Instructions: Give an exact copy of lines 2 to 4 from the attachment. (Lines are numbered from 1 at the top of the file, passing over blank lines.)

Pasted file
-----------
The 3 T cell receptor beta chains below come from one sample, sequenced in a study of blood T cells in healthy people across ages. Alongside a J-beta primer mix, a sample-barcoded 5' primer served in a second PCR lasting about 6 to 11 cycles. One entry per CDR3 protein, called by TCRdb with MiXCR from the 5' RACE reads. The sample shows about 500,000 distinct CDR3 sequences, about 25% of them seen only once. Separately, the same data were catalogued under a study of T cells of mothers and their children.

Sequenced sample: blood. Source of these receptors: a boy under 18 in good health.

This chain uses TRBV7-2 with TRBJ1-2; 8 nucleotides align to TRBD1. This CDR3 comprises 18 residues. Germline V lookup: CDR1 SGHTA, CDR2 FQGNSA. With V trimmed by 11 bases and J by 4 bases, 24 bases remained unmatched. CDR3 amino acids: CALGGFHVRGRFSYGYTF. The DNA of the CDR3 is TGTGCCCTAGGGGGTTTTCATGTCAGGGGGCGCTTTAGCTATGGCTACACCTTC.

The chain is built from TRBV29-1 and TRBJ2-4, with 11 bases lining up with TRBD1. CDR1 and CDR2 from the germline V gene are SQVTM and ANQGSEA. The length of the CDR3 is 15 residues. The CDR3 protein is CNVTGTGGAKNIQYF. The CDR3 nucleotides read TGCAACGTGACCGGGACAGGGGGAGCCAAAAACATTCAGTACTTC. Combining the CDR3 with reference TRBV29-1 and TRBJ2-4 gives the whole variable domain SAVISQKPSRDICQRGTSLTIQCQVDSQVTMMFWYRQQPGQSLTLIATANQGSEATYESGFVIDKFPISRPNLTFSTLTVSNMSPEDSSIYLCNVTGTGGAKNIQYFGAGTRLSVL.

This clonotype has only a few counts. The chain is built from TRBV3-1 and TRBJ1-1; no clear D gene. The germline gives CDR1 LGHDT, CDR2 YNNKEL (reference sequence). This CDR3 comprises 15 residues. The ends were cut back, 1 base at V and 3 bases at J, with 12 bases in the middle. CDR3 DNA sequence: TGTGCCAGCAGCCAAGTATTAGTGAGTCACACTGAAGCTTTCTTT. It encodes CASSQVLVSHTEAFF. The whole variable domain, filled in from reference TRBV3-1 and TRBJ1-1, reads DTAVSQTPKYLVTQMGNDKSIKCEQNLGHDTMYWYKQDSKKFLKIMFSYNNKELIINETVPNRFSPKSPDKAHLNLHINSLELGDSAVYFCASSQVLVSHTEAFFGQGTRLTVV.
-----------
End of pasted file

Sequenced sample: blood. Source of these receptors: a boy under 18 in good health.

This chain uses TRBV7-2 with TRBJ1-2; 8 nucleotides align to TRBD1. This CDR3 comprises 18 residues. Germline V lookup: CDR1 SGHTA, CDR2 FQGNSA. With V trimmed by 11 bases and J by 4 bases, 24 bases remained unmatched. CDR3 amino acids: CALGGFHVRGRFSYGYTF. The DNA of the CDR3 is TGTGCCCTAGGGGGTTTTCATGTCAGGGGGCGCTTTAGCTATGGCTACACCTTC.

The chain is built from TRBV29-1 and TRBJ2-4, with 11 bases lining up with TRBD1. CDR1 and CDR2 from the germline V gene are SQVTM and ANQGSEA. The length of the CDR3 is 15 residues. The CDR3 protein is CNVTGTGGAKNIQYF. The CDR3 nucleotides read TGCAACGTGACCGGGACAGGGGGAGCCAAAAACATTCAGTACTTC. Combining the CDR3 with reference TRBV29-1 and TRBJ2-4 gives the whole variable domain SAVISQKPSRDICQRGTSLTIQCQVDSQVTMMFWYRQQPGQSLTLIATANQGSEATYESGFVIDKFPISRPNLTFSTLTVSNMSPEDSSIYLCNVTGTGGAKNIQYFGAGTRLSVL.